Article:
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Aaron Crane
May 13, 2016 13:23
Subject: L_tmpnam and L_tmpname
Message ID:
While following up on perl#127821 ("lround() is not exported from
POSIX"), I found several other symbols that were defined but not
exported. Most of them are straightforward to deal with, and a
smoke-me/arc/posix-symbols branch is busily smoking with resolutions
for all of them, including a new test to ensure this doesn't recur in
the future.

However, one of the unexported symbols is L_tmpnam, which I'm
proposing to resolve by deleting the symbol, and marking it
unimplemented so that attempts to use it yield an exception
"Unimplemented: POSIX::L_tmpnam(): C-specific, stopped". My rationale
for that is described at some length in the commit message (copied
below). If anyone disagrees that this is the best course of action,
please let me know. In particular, should we have a deprecation cycle
before deleting it?

    POSIX: delete the L_tmpnam and L_tmpname symbols

    The history here is relatively complicated.

    The L_tmpname symbol is neither specified by POSIX or defined by
    traditional Unix system; it's simply a typo for L_tmpnam, first
    introduced in Perl 5.0.

    Commit 33f01dd10fdacfa5ccb83c4f933cacb0f65b707e (part of Perl 5.6)
    added support for L_tmpnam, treating L_tmpname as a back-compat
    synonym. However, no version of Perl has ever made L_tmpnam
    exportable, even at explicit request; using that symbol has always
    required using its fully-qualified POSIX::L_tmpnam name.

    During the 5.8 development cycle, an apparently-unintended
    consequence of various improvements to the way that
    generates and exports constants meant that L_tmpname stopped
    working. It continued to be exportable, but trying to use the
    constant yielded an exception saying "Your vendor has not defined
    POSIX macro L_tmpname". (This isn't exactly incorrect, of course: no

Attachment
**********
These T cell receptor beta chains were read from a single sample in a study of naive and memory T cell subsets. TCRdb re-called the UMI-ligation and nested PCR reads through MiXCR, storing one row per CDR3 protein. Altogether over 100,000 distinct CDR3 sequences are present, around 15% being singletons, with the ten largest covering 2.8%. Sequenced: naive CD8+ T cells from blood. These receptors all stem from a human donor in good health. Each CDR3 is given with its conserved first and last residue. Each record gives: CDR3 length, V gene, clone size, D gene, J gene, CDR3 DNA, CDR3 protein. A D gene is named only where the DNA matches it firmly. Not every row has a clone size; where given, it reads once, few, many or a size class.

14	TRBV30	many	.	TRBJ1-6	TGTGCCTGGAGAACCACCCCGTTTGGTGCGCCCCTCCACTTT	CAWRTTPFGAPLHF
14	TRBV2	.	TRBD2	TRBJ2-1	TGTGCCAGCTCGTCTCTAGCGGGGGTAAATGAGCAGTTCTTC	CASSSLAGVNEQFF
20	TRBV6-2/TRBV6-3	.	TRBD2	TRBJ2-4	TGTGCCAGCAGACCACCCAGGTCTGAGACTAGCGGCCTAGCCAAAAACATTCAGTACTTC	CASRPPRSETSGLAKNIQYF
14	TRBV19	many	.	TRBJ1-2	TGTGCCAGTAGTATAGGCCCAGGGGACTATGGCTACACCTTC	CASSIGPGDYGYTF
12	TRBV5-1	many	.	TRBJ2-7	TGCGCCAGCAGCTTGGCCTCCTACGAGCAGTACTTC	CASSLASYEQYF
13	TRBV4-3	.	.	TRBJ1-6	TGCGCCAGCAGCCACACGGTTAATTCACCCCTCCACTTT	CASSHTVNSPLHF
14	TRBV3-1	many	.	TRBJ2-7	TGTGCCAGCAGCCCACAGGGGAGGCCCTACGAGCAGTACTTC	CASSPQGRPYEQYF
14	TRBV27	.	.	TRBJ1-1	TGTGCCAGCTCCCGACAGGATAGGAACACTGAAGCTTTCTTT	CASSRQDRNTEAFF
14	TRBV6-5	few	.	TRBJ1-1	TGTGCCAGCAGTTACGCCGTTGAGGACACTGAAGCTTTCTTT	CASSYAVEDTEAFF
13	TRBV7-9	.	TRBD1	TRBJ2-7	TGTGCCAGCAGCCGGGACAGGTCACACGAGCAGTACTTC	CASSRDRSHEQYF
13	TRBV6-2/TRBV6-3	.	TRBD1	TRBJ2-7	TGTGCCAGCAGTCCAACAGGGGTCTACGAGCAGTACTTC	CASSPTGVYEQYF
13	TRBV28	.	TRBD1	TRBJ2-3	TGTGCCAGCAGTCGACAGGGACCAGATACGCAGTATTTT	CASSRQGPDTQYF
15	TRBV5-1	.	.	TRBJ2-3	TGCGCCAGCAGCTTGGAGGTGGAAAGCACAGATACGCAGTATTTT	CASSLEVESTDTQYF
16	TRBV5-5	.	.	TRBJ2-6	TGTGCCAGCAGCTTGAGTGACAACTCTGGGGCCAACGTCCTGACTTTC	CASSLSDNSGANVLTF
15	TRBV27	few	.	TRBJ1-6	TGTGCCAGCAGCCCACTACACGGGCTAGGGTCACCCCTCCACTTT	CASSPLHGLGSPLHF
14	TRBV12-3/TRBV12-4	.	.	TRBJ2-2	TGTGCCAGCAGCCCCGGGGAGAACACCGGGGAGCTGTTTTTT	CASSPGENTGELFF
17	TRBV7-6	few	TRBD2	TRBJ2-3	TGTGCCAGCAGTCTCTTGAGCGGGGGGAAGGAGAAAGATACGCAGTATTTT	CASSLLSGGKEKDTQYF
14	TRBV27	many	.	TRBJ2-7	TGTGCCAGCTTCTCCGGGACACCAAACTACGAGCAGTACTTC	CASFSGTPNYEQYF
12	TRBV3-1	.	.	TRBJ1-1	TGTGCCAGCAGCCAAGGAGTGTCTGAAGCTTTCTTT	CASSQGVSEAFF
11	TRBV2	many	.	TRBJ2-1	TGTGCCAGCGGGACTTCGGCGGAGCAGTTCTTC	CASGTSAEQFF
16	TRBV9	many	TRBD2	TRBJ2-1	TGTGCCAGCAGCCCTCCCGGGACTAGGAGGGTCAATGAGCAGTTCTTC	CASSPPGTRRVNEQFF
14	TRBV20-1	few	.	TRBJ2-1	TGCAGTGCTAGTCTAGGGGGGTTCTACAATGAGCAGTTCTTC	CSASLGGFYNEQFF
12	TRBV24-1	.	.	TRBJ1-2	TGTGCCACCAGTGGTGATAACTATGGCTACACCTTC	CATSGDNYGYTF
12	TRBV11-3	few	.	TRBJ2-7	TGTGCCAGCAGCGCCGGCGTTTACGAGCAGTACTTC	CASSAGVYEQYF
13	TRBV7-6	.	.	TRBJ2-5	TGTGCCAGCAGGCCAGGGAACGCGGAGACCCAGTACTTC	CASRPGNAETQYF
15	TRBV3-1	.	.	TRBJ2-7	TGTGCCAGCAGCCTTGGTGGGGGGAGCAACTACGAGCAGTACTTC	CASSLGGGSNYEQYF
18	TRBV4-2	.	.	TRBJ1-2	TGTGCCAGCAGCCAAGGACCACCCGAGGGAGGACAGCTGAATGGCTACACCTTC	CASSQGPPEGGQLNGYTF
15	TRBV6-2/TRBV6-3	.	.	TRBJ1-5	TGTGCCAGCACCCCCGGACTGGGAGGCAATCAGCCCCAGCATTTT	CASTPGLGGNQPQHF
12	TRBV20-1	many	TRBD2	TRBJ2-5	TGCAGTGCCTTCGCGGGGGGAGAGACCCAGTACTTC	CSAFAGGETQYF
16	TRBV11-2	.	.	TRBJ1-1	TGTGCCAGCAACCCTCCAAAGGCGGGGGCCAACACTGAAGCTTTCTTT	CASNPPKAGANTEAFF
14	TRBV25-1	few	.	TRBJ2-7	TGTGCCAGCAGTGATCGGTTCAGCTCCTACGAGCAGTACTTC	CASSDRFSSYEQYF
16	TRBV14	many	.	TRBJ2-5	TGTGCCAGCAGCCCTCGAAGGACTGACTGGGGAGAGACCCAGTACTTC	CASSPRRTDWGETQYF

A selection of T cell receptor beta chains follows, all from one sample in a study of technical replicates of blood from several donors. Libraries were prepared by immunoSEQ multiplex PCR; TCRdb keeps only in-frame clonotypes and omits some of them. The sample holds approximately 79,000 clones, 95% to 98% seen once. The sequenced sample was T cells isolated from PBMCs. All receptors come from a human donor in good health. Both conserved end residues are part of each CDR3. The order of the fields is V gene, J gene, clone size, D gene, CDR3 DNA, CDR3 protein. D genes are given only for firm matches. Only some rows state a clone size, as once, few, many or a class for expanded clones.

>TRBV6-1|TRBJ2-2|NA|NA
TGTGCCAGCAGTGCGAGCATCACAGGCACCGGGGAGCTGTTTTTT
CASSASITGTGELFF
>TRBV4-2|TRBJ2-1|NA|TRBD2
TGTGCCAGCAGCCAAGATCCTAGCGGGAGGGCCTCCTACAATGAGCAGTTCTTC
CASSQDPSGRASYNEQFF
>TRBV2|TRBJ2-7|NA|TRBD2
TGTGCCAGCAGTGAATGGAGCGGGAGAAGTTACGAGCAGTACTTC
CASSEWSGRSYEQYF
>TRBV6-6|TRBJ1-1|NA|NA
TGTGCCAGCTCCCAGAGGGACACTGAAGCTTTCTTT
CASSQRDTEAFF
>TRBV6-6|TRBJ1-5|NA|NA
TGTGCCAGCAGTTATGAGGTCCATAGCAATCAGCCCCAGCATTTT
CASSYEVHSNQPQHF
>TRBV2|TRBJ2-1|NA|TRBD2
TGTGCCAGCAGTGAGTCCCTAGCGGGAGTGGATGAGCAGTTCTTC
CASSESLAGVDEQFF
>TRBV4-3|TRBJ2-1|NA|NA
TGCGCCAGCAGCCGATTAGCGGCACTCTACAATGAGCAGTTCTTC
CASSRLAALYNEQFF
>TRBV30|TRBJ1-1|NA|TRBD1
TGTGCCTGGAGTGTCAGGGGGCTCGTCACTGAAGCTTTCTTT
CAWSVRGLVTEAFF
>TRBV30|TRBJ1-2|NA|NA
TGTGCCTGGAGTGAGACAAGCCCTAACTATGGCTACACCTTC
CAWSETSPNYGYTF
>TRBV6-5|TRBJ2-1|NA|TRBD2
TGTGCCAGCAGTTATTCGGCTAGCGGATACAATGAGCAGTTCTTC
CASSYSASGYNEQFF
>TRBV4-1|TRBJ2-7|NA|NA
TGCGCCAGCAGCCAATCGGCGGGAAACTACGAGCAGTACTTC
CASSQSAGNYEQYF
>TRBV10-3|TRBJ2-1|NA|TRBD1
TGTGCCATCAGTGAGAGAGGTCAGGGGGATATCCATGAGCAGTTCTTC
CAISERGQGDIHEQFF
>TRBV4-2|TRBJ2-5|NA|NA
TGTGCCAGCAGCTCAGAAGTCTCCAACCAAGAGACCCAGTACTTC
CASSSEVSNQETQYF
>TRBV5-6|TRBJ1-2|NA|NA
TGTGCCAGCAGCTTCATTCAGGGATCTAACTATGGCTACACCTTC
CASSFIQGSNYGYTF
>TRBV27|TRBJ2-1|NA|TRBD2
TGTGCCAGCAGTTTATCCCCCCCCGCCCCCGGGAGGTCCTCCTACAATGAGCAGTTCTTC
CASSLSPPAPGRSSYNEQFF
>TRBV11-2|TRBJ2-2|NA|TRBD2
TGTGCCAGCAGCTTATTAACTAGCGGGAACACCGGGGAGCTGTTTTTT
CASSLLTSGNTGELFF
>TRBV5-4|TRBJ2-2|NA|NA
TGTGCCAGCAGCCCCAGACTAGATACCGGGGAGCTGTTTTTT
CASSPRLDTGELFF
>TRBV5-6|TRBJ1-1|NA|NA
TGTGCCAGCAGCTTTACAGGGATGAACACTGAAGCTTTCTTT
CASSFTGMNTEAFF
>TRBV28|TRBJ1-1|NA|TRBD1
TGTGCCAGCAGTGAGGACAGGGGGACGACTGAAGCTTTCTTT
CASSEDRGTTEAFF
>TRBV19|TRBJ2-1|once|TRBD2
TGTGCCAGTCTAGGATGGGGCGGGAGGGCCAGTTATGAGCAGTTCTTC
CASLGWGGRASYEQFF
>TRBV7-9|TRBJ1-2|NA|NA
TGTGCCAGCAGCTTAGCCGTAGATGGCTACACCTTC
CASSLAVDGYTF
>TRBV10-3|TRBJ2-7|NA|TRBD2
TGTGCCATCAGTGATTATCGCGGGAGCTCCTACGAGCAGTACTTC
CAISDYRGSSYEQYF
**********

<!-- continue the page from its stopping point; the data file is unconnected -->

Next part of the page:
vendor defines the macro L_tmpname!)

    At this point, therefore, there seems little benefit in trying to
    resurrect support for the L_tmpname typo: it's impossible for any
    program running on 5.8.0 or later to have successfully used it.

    There's perhaps an argument for making L_tmpnam exportable at this
    point, since it does work when called by its full-qualified name.
    One option would be to add it to @EXPORT_OK; but that is explicitly
    counselled against by the comments summarising the policy
    on symbol exports, which recommend adding a new export tag instead.
    In this case, the obvious tag to use is :stdio_h (which already
    exists), since the C-level symbol is provided by the <stdio.h>

    However, that doesn't seem worth it to me. The only possible use of
    L_tmpnam is to create a buffer of a size suitable for passing to the
    tmpnam() C function (which is presumably why nobody's noticed in the
    last fifteen years that the symbol isn't actually exported).
    Furthermore, the wrapper for tmpnam() itself was deleted by
    19fc2965b60669d7bc25548edb32e3cdd86a68de, a few days ago, so merely
    deleting this additional symbol seems correct.

Aaron Crane ** Perl Programming lists via nntp and http.
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